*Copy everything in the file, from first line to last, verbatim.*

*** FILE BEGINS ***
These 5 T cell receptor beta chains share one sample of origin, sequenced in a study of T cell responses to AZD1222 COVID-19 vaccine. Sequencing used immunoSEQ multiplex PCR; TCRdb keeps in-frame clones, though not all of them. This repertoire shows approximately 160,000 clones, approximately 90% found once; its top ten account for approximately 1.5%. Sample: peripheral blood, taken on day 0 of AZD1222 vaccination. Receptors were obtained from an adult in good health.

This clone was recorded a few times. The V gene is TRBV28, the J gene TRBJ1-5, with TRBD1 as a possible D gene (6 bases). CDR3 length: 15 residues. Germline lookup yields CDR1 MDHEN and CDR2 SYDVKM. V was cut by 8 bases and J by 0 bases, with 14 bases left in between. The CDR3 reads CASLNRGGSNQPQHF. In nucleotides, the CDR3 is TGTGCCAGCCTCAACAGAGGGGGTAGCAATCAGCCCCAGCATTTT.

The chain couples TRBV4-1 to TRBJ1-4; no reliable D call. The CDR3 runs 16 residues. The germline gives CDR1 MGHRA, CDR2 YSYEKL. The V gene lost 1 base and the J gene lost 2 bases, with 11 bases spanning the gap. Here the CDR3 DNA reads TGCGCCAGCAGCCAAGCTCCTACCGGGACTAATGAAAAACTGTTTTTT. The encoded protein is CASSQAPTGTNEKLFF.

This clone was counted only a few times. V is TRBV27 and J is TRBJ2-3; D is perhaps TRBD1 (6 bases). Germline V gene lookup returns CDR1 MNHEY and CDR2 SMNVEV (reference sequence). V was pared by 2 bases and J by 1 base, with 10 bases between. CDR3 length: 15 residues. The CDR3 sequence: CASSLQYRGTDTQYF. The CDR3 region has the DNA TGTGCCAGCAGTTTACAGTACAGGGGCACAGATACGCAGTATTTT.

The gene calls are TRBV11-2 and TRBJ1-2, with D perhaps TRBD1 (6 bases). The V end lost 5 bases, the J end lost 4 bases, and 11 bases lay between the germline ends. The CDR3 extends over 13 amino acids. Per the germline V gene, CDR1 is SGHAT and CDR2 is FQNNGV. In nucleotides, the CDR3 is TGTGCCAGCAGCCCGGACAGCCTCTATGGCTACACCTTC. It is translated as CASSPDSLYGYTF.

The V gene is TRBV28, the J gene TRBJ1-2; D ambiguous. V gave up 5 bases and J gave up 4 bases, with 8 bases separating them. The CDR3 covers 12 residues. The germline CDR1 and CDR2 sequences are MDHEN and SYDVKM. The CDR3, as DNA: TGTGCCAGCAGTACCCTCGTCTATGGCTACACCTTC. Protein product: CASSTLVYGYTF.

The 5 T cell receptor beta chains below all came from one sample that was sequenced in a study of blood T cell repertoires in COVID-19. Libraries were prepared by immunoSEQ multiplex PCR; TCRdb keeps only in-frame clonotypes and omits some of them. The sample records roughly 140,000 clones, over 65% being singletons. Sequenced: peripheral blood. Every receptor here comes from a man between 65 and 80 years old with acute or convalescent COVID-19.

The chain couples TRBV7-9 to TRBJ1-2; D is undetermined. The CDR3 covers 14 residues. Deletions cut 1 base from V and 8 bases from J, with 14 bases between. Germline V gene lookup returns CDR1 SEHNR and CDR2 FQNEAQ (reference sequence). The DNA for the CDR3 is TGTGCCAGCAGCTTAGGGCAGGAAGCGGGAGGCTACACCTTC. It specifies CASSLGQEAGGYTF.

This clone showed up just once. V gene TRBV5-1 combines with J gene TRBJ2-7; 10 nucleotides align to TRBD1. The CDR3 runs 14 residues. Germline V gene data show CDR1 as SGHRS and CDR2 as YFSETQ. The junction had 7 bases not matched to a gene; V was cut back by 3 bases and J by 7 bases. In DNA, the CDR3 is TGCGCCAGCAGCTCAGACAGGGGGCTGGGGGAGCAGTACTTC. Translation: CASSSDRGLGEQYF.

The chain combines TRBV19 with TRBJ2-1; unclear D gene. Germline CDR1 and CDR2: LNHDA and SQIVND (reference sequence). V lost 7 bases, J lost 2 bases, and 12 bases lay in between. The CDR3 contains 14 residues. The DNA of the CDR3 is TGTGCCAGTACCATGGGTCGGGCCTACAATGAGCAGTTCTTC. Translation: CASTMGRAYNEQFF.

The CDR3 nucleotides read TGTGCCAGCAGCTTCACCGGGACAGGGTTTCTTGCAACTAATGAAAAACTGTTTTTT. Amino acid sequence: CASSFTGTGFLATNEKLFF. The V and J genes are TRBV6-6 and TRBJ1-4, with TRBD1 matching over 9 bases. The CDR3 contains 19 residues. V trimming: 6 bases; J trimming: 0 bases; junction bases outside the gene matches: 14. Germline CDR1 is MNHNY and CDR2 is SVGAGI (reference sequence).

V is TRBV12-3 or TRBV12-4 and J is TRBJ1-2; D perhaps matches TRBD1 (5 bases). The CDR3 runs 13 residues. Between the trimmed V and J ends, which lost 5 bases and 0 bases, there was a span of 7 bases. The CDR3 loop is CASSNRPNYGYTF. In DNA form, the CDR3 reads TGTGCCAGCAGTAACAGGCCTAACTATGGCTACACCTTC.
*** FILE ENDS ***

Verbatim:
These 5 T cell receptor beta chains share one sample of origin, sequenced in a study of T cell responses to AZD1222 COVID-19 vaccine. Sequencing used immunoSEQ multiplex PCR; TCRdb keeps in-frame clones, though not all of them. This repertoire shows approximately 160,000 clones, approximately 90% found once; its top ten account for approximately 1.5%. Sample: peripheral blood, taken on day 0 of AZD1222 vaccination. Receptors were obtained from an adult in good health.

This clone was recorded a few times. The V gene is TRBV28, the J gene TRBJ1-5, with TRBD1 as a possible D gene (6 bases). CDR3 length: 15 residues. Germline lookup yields CDR1 MDHEN and CDR2 SYDVKM. V was cut by 8 bases and J by 0 bases, with 14 bases left in between. The CDR3 reads CASLNRGGSNQPQHF. In nucleotides, the CDR3 is TGTGCCAGCCTCAACAGAGGGGGTAGCAATCAGCCCCAGCATTTT.

The chain couples TRBV4-1 to TRBJ1-4; no reliable D call. The CDR3 runs 16 residues. The germline gives CDR1 MGHRA, CDR2 YSYEKL. The V gene lost 1 base and the J gene lost 2 bases, with 11 bases spanning the gap. Here the CDR3 DNA reads TGCGCCAGCAGCCAAGCTCCTACCGGGACTAATGAAAAACTGTTTTTT. The encoded protein is CASSQAPTGTNEKLFF.

This clone was counted only a few times. V is TRBV27 and J is TRBJ2-3; D is perhaps TRBD1 (6 bases). Germline V gene lookup returns CDR1 MNHEY and CDR2 SMNVEV (reference sequence). V was pared by 2 bases and J by 1 base, with 10 bases between. CDR3 length: 15 residues. The CDR3 sequence: CASSLQYRGTDTQYF. The CDR3 region has the DNA TGTGCCAGCAGTTTACAGTACAGGGGCACAGATACGCAGTATTTT.

The gene calls are TRBV11-2 and TRBJ1-2, with D perhaps TRBD1 (6 bases). The V end lost 5 bases, the J end lost 4 bases, and 11 bases lay between the germline ends. The CDR3 extends over 13 amino acids. Per the germline V gene, CDR1 is SGHAT and CDR2 is FQNNGV. In nucleotides, the CDR3 is TGTGCCAGCAGCCCGGACAGCCTCTATGGCTACACCTTC. It is translated as CASSPDSLYGYTF.

The V gene is TRBV28, the J gene TRBJ1-2; D ambiguous. V gave up 5 bases and J gave up 4 bases, with 8 bases separating them. The CDR3 covers 12 residues. The germline CDR1 and CDR2 sequences are MDHEN and SYDVKM. The CDR3, as DNA: TGTGCCAGCAGTACCCTCGTCTATGGCTACACCTTC. Protein product: CASSTLVYGYTF.

The 5 T cell receptor beta chains below all came from one sample that was sequenced in a study of blood T cell repertoires in COVID-19. Libraries were prepared by immunoSEQ multiplex PCR; TCRdb keeps only in-frame clonotypes and omits some of them. The sample records roughly 140,000 clones, over 65% being singletons. Sequenced: peripheral blood. Every receptor here comes from a man between 65 and 80 years old with acute or convalescent COVID-19.

The chain couples TRBV7-9 to TRBJ1-2; D is undetermined. The CDR3 covers 14 residues. Deletions cut 1 base from V and 8 bases from J, with 14 bases between. Germline V gene lookup returns CDR1 SEHNR and CDR2 FQNEAQ (reference sequence). The DNA for the CDR3 is TGTGCCAGCAGCTTAGGGCAGGAAGCGGGAGGCTACACCTTC. It specifies CASSLGQEAGGYTF.

This clone showed up just once. V gene TRBV5-1 combines with J gene TRBJ2-7; 10 nucleotides align to TRBD1. The CDR3 runs 14 residues. Germline V gene data show CDR1 as SGHRS and CDR2 as YFSETQ. The junction had 7 bases not matched to a gene; V was cut back by 3 bases and J by 7 bases. In DNA, the CDR3 is TGCGCCAGCAGCTCAGACAGGGGGCTGGGGGAGCAGTACTTC. Translation: CASSSDRGLGEQYF.

The chain combines TRBV19 with TRBJ2-1; unclear D gene. Germline CDR1 and CDR2: LNHDA and SQIVND (reference sequence). V lost 7 bases, J lost 2 bases, and 12 bases lay in between. The CDR3 contains 14 residues. The DNA of the CDR3 is TGTGCCAGTACCATGGGTCGGGCCTACAATGAGCAGTTCTTC. Translation: CASTMGRAYNEQFF.

The CDR3 nucleotides read TGTGCCAGCAGCTTCACCGGGACAGGGTTTCTTGCAACTAATGAAAAACTGTTTTTT. Amino acid sequence: CASSFTGTGFLATNEKLFF. The V and J genes are TRBV6-6 and TRBJ1-4, with TRBD1 matching over 9 bases. The CDR3 contains 19 residues. V trimming: 6 bases; J trimming: 0 bases; junction bases outside the gene matches: 14. Germline CDR1 is MNHNY and CDR2 is SVGAGI (reference sequence).

V is TRBV12-3 or TRBV12-4 and J is TRBJ1-2; D perhaps matches TRBD1 (5 bases). The CDR3 runs 13 residues. Between the trimmed V and J ends, which lost 5 bases and 0 bases, there was a span of 7 bases. The CDR3 loop is CASSNRPNYGYTF. In DNA form, the CDR3 reads TGTGCCAGCAGTAACAGGCCTAACTATGGCTACACCTTC.